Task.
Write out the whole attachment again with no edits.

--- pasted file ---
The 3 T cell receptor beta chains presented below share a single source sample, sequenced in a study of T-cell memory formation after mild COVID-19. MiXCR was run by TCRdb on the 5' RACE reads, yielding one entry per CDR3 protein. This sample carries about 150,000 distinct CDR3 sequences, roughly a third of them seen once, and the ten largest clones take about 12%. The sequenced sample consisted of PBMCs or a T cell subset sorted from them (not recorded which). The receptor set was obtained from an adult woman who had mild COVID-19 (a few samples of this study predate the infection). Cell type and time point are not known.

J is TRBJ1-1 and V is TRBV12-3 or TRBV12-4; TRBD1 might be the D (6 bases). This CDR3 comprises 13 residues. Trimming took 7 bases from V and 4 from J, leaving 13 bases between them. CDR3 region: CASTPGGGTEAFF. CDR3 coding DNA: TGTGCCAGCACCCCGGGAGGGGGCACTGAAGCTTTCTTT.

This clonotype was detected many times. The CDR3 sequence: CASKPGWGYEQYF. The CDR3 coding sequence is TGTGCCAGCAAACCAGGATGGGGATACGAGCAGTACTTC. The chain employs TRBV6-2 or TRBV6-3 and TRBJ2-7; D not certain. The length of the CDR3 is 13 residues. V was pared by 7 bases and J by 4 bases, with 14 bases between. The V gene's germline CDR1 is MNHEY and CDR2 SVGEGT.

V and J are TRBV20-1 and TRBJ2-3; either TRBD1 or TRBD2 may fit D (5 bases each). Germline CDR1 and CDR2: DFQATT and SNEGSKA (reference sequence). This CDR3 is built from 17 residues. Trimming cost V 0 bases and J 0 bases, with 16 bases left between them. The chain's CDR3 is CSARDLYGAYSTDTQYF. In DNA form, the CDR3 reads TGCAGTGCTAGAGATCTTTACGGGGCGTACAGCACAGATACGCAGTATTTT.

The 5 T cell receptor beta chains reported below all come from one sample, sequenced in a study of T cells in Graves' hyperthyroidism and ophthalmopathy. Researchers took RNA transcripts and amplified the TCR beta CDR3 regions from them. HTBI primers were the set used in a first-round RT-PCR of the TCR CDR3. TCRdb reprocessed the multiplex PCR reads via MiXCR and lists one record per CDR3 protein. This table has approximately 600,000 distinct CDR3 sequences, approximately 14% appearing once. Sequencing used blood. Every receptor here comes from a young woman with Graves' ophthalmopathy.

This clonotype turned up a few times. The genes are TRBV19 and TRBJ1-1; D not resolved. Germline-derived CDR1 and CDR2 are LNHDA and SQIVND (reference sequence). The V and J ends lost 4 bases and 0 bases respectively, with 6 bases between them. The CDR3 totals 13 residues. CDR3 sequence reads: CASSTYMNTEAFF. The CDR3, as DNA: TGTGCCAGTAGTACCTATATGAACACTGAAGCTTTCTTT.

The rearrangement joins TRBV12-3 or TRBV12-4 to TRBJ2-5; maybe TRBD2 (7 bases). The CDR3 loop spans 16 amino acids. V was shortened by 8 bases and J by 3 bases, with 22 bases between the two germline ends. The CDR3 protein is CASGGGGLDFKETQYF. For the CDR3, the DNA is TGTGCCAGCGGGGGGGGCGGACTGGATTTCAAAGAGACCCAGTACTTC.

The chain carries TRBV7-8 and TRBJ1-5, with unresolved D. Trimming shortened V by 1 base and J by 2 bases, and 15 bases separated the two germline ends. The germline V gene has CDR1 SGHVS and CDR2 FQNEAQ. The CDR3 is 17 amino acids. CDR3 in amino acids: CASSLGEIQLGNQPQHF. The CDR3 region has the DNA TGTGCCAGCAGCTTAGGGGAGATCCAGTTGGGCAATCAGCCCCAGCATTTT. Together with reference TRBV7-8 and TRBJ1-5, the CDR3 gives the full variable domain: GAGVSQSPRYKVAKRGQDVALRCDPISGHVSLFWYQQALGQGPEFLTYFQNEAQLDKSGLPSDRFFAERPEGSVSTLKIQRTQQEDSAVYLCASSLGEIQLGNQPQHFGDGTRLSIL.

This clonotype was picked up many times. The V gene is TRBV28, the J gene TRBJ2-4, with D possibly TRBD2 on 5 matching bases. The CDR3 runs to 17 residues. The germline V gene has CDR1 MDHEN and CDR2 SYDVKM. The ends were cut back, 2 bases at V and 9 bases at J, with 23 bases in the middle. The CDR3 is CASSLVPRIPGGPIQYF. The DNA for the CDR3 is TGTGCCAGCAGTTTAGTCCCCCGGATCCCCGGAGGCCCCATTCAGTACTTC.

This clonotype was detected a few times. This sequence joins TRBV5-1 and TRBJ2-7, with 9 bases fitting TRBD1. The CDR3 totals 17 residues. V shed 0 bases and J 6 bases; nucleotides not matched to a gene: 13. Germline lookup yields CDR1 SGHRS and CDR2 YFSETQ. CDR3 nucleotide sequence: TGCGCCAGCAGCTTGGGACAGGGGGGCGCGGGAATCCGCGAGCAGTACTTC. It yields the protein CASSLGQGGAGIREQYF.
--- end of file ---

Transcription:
The 3 T cell receptor beta chains presented below share a single source sample, sequenced in a study of T-cell memory formation after mild COVID-19. MiXCR was run by TCRdb on the 5' RACE reads, yielding one entry per CDR3 protein. This sample carries about 150,000 distinct CDR3 sequences, roughly a third of them seen once, and the ten largest clones take about 12%. The sequenced sample consisted of PBMCs or a T cell subset sorted from them (not recorded which). The receptor set was obtained from an adult woman who had mild COVID-19 (a few samples of this study predate the infection). Cell type and time point are not known.

J is TRBJ1-1 and V is TRBV12-3 or TRBV12-4; TRBD1 might be the D (6 bases). This CDR3 comprises 13 residues. Trimming took 7 bases from V and 4 from J, leaving 13 bases between them. CDR3 region: CASTPGGGTEAFF. CDR3 coding DNA: TGTGCCAGCACCCCGGGAGGGGGCACTGAAGCTTTCTTT.

This clonotype was detected many times. The CDR3 sequence: CASKPGWGYEQYF. The CDR3 coding sequence is TGTGCCAGCAAACCAGGATGGGGATACGAGCAGTACTTC. The chain employs TRBV6-2 or TRBV6-3 and TRBJ2-7; D not certain. The length of the CDR3 is 13 residues. V was pared by 7 bases and J by 4 bases, with 14 bases between. The V gene's germline CDR1 is MNHEY and CDR2 SVGEGT.

V and J are TRBV20-1 and TRBJ2-3; either TRBD1 or TRBD2 may fit D (5 bases each). Germline CDR1 and CDR2: DFQATT and SNEGSKA (reference sequence). This CDR3 is built from 17 residues. Trimming cost V 0 bases and J 0 bases, with 16 bases left between them. The chain's CDR3 is CSARDLYGAYSTDTQYF. In DNA form, the CDR3 reads TGCAGTGCTAGAGATCTTTACGGGGCGTACAGCACAGATACGCAGTATTTT.

The 5 T cell receptor beta chains reported below all come from one sample, sequenced in a study of T cells in Graves' hyperthyroidism and ophthalmopathy. Researchers took RNA transcripts and amplified the TCR beta CDR3 regions from them. HTBI primers were the set used in a first-round RT-PCR of the TCR CDR3. TCRdb reprocessed the multiplex PCR reads via MiXCR and lists one record per CDR3 protein. This table has approximately 600,000 distinct CDR3 sequences, approximately 14% appearing once. Sequencing used blood. Every receptor here comes from a young woman with Graves' ophthalmopathy.

This clonotype turned up a few times. The genes are TRBV19 and TRBJ1-1; D not resolved. Germline-derived CDR1 and CDR2 are LNHDA and SQIVND (reference sequence). The V and J ends lost 4 bases and 0 bases respectively, with 6 bases between them. The CDR3 totals 13 residues. CDR3 sequence reads: CASSTYMNTEAFF. The CDR3, as DNA: TGTGCCAGTAGTACCTATATGAACACTGAAGCTTTCTTT.

The rearrangement joins TRBV12-3 or TRBV12-4 to TRBJ2-5; maybe TRBD2 (7 bases). The CDR3 loop spans 16 amino acids. V was shortened by 8 bases and J by 3 bases, with 22 bases between the two germline ends. The CDR3 protein is CASGGGGLDFKETQYF. For the CDR3, the DNA is TGTGCCAGCGGGGGGGGCGGACTGGATTTCAAAGAGACCCAGTACTTC.

The chain carries TRBV7-8 and TRBJ1-5, with unresolved D. Trimming shortened V by 1 base and J by 2 bases, and 15 bases separated the two germline ends. The germline V gene has CDR1 SGHVS and CDR2 FQNEAQ. The CDR3 is 17 amino acids. CDR3 in amino acids: CASSLGEIQLGNQPQHF. The CDR3 region has the DNA TGTGCCAGCAGCTTAGGGGAGATCCAGTTGGGCAATCAGCCCCAGCATTTT. Together with reference TRBV7-8 and TRBJ1-5, the CDR3 gives the full variable domain: GAGVSQSPRYKVAKRGQDVALRCDPISGHVSLFWYQQALGQGPEFLTYFQNEAQLDKSGLPSDRFFAERPEGSVSTLKIQRTQQEDSAVYLCASSLGEIQLGNQPQHFGDGTRLSIL.

This clonotype was picked up many times. The V gene is TRBV28, the J gene TRBJ2-4, with D possibly TRBD2 on 5 matching bases. The CDR3 runs to 17 residues. The germline V gene has CDR1 MDHEN and CDR2 SYDVKM. The ends were cut back, 2 bases at V and 9 bases at J, with 23 bases in the middle. The CDR3 is CASSLVPRIPGGPIQYF. The DNA for the CDR3 is TGTGCCAGCAGTTTAGTCCCCCGGATCCCCGGAGGCCCCATTCAGTACTTC.

This clonotype was detected a few times. This sequence joins TRBV5-1 and TRBJ2-7, with 9 bases fitting TRBD1. The CDR3 totals 17 residues. V shed 0 bases and J 6 bases; nucleotides not matched to a gene: 13. Germline lookup yields CDR1 SGHRS and CDR2 YFSETQ. CDR3 nucleotide sequence: TGCGCCAGCAGCTTGGGACAGGGGGGCGCGGGAATCCGCGAGCAGTACTTC. It yields the protein CASSLGQGGAGIREQYF.